Tuesday, May 17, 2011

T-Shirt Surgery: A Simple A-Line Dress

Reprinted by request from May 20, 2009. I used to be the world's biggest fan of skating in a dress, but then there was the Great Pants Shift and besides that my t-shirt surgeries have been showing more and more skin. But, a simple A-line dress is a good place to start.


omg lol look how skinny my legs are

First, measure yourself. I don't know if measuring goes against some punk principle of t-shirt surgery. But know thyself, that's the kind of punk I am:

1. Measure yourself across from armpit to armpit. Your dress can be narrower than this up top, but not wider because this is where it will hit your shoulder. If it goes past your shoulder, it won't look like a good fit.

2. Measure yourself down from your shoulder to your underarm or bust. Your armhole is going to hit between these two points. If it's higher, your arm won't go through too well! If it's lower, your boob will show (though that's a choice, too.)

3. Measure yourself around the bust. Your dress can be wider than this here, but not narrower because your boobs will be squished.

A note on boobs: I am flat as a board, so the following pattern works fine for me. You know how Eskimos have like eighty words for snow? I have, like, no words for darts.

Next, measure and mark the shirt. This is an XL t-shirt, by the way. I'm totally recutting the top to fit, and leaving it long and roomy at the bottom. Oh and, I'm using my 6" x 24" Omnigrid quilter's ruler to measure and this white watercolor pencil to mark with. The roadside of my life is littered with failed hobbies, and the tools I bought for them. But did you know that Doris Day of the Dead's mom is a pretty famous quilter? I have her book, but anyway—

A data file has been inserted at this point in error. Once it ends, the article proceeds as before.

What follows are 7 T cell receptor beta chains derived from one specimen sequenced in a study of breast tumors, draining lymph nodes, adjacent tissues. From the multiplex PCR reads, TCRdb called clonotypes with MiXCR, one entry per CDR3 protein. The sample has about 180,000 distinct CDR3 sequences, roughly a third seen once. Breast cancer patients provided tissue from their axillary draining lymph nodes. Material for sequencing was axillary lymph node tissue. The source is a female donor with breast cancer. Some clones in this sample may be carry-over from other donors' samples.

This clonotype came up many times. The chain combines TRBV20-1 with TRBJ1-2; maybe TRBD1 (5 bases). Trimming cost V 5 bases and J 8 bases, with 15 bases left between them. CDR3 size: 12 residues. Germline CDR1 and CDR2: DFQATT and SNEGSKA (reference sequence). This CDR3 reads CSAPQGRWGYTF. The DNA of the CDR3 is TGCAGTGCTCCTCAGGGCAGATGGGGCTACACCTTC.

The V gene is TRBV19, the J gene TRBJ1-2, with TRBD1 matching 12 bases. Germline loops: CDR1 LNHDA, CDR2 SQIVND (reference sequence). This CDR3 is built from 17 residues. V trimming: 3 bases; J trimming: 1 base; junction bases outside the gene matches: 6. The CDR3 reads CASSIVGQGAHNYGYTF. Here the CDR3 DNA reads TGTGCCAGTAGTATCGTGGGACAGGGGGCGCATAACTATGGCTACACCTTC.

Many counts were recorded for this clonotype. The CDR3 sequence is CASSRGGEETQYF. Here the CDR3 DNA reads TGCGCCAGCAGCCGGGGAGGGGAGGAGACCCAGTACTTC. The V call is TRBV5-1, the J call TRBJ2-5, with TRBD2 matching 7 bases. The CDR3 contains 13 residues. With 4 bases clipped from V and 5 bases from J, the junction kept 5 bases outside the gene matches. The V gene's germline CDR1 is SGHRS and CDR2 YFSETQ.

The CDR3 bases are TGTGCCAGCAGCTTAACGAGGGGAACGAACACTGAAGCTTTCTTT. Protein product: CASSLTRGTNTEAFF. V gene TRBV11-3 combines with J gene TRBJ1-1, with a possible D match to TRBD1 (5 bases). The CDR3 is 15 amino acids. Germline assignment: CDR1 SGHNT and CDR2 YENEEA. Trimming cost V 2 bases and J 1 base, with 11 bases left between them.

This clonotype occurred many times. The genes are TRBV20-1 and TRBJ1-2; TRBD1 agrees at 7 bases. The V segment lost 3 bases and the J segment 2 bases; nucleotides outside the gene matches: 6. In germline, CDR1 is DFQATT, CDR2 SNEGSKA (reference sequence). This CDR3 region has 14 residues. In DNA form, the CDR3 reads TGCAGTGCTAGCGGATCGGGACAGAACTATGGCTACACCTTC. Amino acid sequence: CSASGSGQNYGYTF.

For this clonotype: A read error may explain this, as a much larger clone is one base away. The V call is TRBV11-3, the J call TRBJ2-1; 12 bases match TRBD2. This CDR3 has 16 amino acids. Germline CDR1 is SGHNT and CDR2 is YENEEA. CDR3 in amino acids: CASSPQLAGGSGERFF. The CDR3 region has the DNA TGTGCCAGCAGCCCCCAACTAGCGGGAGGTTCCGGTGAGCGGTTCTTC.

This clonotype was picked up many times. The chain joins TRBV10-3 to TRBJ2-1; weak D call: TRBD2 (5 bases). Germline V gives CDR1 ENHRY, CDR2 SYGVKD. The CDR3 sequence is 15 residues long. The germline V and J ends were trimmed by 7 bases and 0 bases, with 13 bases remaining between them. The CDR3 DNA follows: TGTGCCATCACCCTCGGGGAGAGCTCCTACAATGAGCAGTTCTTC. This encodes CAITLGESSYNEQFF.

First, turn the shirt inside-out and smooth it out as flat as you can:


1. Find the center of the shirt. I measure from edge to edge on the neckband, locate the halfway point on my ruler, and mark with a little vertical line on the neckband.

2. Measure and mark your desired width across the shoulders. I measured six inches out from center on both sides, or twelve inches across for this dress.

3. Measure and mark your desired drop from shoulder to underarm. Mine is eight inches.

4. Measure and mark your desired width across the bust. My bust measurement is 30 inches, I divided that in half & measured out 7-1/2 inches from center and then added about a half-inch seam allowance on both sides.

5. Draw a curve between the two widths. You can eyeball this, or you can use a curved ruler. I've had this ruler similar to this Fairgate Fashion Form Hip French Curve 3-in-1 Rule all along, almost never used for fifteen years. It works great, who knew?

6. Draw a diagonal line from the armhole to the shirt hem. I go all the way to the edge of the shirt, because I need room for my butt.

Now, cut around the armholes and down the sides of the shirt. I cut the front and back together, so they're the same for this dress.

Finally, sew the sides up to the armholes. Leave the rest of the shirt unfinished. Actually I liked how the neckband looked, so I left it on & I left the hem, too.